A common counter-argument is that one-party systems have a tendency to become rigid and unwilling to accept change, which renders them unable to deal with new situations and may result in their collapse. This counter-argument became more widely held as the 20th century drew to a close and the Soviet Unionmarker and the countries of the Warsaw Pact collapsed. Finally, one-party states have often been criticized for their disrespect towards human rights. However, proponents say that this is only a reflection on the ideology of the party (in most cases being Stalinism) in power, rather than on the system itself.

Democracy, dictatorship and the single-party system

Some do not consider a single party system to be truly democratic. This is due, in part, to the perception that a single party represents a single choice for a voter, which is seen to be no choice at all. While this is often true it is not necessarily the case. For example, under Mussolini's National Fascist Party numerous candidates ran for election in each constituency, albeit under the Fascist Party.

Furthermore, the single-party system is heavily associated with dictatorship. As there is only one party, political power tends to be concentrated solely within the ruling party. As a result it is usually easy for the party in power to disregard previous laws or the constitution of the state, creating a dictatorship consisting of the party. Further contributing to the association of dictatorship and the single-party system is the fact that many dictatorships have adopted a single-party system. This may be a means of legitimizing the dictatorship under that nation's constitution, or to present a veneer of democracy to other democratic nations, or the ideology of the party may require that the dictatorship rule "by the will of the people".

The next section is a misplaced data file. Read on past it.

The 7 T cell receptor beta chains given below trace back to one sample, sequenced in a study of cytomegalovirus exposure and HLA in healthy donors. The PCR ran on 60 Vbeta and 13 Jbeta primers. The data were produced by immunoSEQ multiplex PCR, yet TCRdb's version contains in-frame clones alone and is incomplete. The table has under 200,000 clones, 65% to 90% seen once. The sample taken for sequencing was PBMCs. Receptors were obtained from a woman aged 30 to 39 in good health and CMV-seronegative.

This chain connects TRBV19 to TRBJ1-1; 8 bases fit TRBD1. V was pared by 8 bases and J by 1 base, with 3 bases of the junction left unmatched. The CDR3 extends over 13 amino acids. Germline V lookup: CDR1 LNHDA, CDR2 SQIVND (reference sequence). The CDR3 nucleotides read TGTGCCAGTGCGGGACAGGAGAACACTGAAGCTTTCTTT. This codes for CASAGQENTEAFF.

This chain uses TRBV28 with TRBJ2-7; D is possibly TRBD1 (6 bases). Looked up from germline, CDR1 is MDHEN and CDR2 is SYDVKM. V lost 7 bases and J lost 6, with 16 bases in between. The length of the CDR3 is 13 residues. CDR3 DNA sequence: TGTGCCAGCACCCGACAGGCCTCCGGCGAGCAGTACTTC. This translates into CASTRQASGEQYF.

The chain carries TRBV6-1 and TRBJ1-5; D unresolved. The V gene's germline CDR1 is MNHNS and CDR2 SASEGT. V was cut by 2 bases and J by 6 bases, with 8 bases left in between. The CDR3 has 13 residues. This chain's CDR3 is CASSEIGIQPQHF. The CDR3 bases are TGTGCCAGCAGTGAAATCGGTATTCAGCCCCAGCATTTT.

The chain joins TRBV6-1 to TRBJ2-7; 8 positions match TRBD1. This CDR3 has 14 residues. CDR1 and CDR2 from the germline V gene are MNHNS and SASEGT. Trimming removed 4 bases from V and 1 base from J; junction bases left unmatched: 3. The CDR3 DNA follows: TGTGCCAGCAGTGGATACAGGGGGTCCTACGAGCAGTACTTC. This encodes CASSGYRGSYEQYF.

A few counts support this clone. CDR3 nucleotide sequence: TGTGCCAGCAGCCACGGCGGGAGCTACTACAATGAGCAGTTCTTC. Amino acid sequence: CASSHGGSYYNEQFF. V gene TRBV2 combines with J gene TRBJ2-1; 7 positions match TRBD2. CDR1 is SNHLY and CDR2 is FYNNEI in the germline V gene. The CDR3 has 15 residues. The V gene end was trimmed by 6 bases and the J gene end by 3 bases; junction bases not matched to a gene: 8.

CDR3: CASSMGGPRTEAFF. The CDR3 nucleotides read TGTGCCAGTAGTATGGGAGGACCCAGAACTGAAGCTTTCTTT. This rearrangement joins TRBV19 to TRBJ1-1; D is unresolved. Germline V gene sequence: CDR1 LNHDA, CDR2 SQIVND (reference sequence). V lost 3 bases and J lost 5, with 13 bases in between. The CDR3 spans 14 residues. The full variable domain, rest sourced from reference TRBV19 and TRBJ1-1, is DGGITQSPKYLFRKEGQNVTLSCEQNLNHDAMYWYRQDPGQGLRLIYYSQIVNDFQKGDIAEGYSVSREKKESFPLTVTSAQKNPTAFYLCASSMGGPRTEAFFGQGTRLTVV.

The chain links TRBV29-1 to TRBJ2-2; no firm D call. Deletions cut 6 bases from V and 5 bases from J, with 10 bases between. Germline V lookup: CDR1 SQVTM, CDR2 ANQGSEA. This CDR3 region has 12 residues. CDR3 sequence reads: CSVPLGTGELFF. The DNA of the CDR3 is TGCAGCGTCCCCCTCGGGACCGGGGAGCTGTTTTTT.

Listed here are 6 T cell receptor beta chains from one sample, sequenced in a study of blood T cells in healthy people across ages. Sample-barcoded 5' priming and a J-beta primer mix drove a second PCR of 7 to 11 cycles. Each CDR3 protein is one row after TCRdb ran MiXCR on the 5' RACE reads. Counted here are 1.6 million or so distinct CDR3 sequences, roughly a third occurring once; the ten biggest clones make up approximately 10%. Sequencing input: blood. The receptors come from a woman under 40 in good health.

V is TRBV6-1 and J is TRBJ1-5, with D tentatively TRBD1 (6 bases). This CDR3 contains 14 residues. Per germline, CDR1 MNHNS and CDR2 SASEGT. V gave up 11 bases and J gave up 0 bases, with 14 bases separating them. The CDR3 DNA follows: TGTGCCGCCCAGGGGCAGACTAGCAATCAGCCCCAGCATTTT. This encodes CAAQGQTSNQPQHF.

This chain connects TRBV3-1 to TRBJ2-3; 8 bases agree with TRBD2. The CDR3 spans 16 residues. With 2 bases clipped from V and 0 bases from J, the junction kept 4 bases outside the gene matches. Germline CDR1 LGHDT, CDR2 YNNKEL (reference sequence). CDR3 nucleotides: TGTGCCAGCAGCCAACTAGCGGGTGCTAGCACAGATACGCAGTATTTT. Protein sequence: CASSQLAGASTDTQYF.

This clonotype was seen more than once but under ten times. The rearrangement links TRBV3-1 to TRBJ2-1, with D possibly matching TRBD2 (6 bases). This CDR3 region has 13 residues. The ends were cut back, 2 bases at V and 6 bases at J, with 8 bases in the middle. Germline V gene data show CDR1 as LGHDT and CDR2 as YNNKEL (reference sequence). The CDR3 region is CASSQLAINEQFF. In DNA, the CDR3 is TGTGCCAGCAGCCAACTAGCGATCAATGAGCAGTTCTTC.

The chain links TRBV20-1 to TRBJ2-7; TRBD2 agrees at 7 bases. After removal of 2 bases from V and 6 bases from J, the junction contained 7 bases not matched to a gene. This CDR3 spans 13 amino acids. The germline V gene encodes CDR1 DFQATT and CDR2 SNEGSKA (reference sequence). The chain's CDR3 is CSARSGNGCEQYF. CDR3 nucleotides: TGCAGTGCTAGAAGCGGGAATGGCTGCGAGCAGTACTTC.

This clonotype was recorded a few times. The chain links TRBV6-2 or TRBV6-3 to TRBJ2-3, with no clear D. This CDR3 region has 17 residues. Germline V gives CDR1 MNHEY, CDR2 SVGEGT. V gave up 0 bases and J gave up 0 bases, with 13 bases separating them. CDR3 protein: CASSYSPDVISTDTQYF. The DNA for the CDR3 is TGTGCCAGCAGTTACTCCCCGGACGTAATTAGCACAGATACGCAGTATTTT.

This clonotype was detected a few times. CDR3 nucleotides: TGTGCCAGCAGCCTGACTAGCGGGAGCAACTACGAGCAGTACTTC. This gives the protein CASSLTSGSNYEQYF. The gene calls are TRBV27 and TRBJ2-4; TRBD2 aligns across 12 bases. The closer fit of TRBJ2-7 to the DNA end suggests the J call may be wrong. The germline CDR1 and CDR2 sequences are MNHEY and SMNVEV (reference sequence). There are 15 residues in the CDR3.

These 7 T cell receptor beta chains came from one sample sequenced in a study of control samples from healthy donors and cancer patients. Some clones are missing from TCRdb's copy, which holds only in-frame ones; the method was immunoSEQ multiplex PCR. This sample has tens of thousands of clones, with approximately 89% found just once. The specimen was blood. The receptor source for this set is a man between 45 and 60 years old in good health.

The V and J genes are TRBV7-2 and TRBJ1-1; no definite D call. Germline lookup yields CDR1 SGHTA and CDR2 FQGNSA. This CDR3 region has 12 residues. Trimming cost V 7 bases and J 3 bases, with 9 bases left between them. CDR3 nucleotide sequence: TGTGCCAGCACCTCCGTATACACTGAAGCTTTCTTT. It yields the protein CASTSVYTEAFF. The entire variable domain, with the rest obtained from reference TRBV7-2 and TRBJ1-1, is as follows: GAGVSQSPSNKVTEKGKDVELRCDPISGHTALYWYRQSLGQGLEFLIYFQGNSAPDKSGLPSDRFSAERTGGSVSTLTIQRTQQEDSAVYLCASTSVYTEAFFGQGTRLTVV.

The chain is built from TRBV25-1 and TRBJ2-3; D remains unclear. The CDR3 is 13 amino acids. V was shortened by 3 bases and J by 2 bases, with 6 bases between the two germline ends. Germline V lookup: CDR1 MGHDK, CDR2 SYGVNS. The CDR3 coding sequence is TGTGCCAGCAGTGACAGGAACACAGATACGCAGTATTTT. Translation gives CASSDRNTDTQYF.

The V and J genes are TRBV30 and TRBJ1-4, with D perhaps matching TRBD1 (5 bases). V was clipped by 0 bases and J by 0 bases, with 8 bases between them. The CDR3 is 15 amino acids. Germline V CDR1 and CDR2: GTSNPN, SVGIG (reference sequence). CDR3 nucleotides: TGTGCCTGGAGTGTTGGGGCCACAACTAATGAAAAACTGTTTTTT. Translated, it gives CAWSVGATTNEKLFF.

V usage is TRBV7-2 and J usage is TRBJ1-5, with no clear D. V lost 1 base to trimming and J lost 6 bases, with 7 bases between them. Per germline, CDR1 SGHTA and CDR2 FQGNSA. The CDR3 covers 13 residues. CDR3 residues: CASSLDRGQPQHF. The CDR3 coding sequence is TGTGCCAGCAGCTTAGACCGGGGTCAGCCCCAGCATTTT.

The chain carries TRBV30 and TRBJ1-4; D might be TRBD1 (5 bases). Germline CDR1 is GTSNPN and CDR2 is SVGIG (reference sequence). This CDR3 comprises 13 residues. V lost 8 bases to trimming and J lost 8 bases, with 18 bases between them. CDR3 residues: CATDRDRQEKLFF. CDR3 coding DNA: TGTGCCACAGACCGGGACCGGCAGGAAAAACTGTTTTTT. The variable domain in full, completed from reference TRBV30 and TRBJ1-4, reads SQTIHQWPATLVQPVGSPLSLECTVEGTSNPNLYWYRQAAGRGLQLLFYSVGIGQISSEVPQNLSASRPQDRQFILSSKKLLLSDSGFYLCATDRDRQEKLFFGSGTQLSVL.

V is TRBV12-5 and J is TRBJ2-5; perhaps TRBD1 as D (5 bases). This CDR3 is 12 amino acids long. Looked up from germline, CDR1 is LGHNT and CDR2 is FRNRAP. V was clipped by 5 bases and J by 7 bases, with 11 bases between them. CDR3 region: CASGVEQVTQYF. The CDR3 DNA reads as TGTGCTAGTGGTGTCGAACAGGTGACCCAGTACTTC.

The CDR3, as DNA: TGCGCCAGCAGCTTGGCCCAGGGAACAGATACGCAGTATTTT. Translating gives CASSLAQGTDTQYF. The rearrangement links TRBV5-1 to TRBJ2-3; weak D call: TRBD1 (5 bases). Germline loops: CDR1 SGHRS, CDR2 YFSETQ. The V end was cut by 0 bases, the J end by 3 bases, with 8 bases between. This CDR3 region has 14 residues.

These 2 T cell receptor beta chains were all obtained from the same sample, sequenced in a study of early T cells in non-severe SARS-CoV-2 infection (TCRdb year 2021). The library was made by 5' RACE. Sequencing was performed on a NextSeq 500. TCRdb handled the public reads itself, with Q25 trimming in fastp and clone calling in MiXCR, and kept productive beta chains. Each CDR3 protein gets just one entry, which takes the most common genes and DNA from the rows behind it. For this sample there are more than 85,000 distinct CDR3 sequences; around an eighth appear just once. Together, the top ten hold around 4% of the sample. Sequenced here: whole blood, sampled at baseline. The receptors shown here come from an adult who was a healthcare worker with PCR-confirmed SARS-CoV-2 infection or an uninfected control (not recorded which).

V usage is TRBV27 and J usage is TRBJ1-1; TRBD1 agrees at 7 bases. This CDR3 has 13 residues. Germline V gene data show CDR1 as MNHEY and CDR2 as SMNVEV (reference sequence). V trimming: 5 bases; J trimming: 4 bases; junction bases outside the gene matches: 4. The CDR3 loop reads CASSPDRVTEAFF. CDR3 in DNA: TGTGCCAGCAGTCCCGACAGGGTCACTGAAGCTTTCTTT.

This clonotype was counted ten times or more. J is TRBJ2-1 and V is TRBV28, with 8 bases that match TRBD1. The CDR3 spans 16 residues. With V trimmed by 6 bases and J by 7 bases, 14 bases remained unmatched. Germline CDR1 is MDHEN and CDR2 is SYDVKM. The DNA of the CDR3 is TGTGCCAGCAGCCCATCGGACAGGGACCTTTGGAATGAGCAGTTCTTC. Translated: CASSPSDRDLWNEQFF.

Although many dictatorships represent themselves as one-party states, a one party-state is not a requirement of dictatorships. Examples of a dictatorship that is not a one-party state includes military dictatorships wherein the political power resides with the military, who exercise their authority without regard to political parties or elections (such states are commonly no-party states). Other dictators may preside over a system in which political parties are legal and many exist, but the political process is slanted unfairly in favour of the ruling party and political plurality is limited. Zimbabwemarker under Robert Mugabe until the coalition government was a good example of such a system (the dominant party structure).


The True Whig Party of Liberia is considered the founder of the first single-party state in the world. The party was conceived by the original Black American settlers and their descendants who referred to themselves as Americo-Liberians. Initially, its ideology was heavily influenced by that of the Whig Party in the United Statesmarker. Over time it morphed into a powerful Masonic Order that ruled every aspect of Liberian society for well over a century until it was overthrown in 1980. While the True Whig Party still exists today, its influence has substantially declined.

Current single-party states

The following list includes the countries that are legally constituted as single-party states as of 2009 and the name of the single party in power:

Former single-party states

Examples include:

See also


  1. Cuba: Elections and Events 1991-2001 Latin American Election Statistics Home